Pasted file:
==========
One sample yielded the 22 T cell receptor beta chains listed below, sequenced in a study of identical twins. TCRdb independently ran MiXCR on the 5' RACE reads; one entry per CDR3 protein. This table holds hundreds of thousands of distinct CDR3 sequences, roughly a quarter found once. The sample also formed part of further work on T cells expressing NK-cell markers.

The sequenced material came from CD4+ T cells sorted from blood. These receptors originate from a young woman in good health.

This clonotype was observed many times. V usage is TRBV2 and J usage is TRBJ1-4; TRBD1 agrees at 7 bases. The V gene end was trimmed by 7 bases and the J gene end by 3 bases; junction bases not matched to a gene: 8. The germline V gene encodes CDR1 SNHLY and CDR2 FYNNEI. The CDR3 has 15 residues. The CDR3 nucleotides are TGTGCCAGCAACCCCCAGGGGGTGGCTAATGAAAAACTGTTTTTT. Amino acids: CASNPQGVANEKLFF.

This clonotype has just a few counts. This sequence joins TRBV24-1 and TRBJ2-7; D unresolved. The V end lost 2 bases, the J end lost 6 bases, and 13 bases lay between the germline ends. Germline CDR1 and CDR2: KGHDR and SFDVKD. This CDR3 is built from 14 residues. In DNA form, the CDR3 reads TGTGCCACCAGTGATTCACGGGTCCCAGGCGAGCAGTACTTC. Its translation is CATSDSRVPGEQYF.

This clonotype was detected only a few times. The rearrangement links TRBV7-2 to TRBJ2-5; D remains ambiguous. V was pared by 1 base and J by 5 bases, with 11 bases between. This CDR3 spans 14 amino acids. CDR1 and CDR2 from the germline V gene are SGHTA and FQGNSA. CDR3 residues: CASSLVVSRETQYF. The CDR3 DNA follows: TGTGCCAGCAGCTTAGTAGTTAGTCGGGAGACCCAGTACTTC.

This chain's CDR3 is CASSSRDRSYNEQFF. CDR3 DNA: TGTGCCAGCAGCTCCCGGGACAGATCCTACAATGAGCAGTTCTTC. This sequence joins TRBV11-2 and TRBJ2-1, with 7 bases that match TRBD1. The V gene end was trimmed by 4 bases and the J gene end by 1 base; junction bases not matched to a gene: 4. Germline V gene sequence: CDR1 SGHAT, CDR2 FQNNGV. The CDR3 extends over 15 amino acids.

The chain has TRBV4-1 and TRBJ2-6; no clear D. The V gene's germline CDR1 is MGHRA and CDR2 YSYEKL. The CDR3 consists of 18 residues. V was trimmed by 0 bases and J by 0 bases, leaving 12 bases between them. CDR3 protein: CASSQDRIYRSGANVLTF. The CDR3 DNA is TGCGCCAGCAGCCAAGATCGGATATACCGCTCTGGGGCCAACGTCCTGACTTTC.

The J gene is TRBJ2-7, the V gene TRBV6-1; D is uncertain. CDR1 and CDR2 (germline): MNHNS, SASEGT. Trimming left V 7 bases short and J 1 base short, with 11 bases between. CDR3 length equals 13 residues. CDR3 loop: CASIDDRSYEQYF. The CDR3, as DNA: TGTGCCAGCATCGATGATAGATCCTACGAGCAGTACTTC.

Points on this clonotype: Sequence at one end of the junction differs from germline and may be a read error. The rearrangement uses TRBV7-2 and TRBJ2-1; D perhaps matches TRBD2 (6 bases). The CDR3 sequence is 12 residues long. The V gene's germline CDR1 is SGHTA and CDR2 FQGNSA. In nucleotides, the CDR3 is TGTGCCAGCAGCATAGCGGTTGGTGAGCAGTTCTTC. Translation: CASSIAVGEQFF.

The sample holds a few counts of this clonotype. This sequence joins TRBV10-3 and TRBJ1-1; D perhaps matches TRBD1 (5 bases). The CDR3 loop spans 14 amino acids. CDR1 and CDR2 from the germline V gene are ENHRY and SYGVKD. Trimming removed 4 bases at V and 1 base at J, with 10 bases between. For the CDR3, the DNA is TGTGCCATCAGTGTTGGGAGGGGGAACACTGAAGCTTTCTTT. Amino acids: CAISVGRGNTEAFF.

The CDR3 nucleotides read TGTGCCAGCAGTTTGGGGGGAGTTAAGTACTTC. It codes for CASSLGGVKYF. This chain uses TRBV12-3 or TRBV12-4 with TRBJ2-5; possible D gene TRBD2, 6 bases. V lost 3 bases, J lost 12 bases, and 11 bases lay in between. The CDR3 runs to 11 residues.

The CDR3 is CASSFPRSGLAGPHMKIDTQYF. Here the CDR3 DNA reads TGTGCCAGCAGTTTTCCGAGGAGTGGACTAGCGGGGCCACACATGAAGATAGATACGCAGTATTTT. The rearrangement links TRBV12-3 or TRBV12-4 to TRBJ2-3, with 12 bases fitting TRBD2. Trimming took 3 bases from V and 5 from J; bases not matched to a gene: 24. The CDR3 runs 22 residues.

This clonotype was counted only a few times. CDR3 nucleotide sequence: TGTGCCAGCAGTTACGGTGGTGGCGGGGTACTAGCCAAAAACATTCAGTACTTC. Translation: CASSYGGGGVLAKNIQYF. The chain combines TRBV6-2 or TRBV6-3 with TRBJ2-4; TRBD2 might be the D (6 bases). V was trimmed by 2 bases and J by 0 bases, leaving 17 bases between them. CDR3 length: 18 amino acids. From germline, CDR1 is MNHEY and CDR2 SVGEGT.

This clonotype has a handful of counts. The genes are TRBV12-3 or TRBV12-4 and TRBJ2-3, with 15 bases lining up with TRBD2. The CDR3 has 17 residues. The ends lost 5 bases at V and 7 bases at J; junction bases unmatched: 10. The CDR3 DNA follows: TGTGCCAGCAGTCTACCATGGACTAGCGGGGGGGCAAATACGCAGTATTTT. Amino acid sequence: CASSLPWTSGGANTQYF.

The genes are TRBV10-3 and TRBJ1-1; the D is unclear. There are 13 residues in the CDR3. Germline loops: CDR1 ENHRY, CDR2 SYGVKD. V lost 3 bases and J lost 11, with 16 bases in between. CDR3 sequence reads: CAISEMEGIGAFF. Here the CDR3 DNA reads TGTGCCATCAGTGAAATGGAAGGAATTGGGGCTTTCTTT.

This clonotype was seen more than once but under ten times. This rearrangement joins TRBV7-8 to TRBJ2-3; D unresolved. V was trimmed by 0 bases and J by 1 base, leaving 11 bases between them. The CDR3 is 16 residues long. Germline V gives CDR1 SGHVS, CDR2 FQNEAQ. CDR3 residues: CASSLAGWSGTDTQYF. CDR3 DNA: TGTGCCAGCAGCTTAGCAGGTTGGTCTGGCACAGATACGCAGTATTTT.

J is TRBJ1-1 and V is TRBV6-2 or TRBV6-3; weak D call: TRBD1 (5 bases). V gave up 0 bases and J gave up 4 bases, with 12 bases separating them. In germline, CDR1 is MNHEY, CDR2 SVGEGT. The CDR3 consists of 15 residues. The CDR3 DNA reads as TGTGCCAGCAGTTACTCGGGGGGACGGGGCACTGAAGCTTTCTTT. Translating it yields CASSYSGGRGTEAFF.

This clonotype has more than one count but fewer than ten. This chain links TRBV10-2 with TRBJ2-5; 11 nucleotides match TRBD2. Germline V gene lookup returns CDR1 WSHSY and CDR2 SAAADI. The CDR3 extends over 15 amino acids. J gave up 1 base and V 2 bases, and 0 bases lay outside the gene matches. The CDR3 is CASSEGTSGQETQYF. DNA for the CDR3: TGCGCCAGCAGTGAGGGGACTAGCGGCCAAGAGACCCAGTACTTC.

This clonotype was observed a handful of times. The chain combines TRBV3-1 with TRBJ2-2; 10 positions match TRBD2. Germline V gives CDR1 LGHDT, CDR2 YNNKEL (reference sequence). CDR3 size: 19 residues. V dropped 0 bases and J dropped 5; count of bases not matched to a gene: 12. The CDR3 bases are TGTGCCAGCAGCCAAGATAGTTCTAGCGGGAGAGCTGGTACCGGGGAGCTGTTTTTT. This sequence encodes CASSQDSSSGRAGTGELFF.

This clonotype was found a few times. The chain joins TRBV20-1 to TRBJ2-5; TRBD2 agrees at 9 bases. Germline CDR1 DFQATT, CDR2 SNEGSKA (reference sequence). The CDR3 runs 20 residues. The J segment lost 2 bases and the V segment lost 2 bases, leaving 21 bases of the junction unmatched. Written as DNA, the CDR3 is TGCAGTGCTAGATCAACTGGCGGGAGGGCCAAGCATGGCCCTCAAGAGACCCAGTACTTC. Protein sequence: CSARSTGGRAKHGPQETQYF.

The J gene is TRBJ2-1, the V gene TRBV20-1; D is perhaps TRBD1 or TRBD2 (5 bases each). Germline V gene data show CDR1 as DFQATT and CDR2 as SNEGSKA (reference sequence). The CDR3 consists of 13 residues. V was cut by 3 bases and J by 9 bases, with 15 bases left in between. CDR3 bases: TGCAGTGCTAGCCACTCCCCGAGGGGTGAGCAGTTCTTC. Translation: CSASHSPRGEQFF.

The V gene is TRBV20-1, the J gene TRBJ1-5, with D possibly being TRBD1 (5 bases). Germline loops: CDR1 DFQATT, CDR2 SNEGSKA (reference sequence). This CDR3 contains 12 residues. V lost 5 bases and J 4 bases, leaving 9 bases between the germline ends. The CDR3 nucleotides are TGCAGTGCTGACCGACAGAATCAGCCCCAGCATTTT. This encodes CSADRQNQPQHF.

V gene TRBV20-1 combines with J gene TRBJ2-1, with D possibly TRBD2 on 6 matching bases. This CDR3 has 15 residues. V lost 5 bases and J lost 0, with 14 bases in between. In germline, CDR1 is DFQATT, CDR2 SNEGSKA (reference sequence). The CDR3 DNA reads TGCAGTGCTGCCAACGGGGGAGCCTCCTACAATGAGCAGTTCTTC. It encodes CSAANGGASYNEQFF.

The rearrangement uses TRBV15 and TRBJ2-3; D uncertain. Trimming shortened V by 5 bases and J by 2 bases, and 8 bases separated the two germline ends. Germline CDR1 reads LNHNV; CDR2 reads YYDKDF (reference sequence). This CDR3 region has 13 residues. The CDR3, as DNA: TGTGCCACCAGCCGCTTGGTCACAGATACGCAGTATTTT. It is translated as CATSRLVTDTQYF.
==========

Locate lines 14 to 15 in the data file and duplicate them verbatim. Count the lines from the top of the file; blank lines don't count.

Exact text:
This clonotype has a handful of counts. The genes are TRBV12-3 or TRBV12-4 and TRBJ2-3, with 15 bases lining up with TRBD2. The CDR3 has 17 residues. The ends lost 5 bases at V and 7 bases at J; junction bases unmatched: 10. The CDR3 DNA follows: TGTGCCAGCAGTCTACCATGGACTAGCGGGGGGGCAAATACGCAGTATTTT. Amino acid sequence: CASSLPWTSGGANTQYF.

The genes are TRBV10-3 and TRBJ1-1; the D is unclear. There are 13 residues in the CDR3. Germline loops: CDR1 ENHRY, CDR2 SYGVKD. V lost 3 bases and J lost 11, with 16 bases in between. CDR3 sequence reads: CAISEMEGIGAFF. Here the CDR3 DNA reads TGTGCCATCAGTGAAATGGAAGGAATTGGGGCTTTCTTT.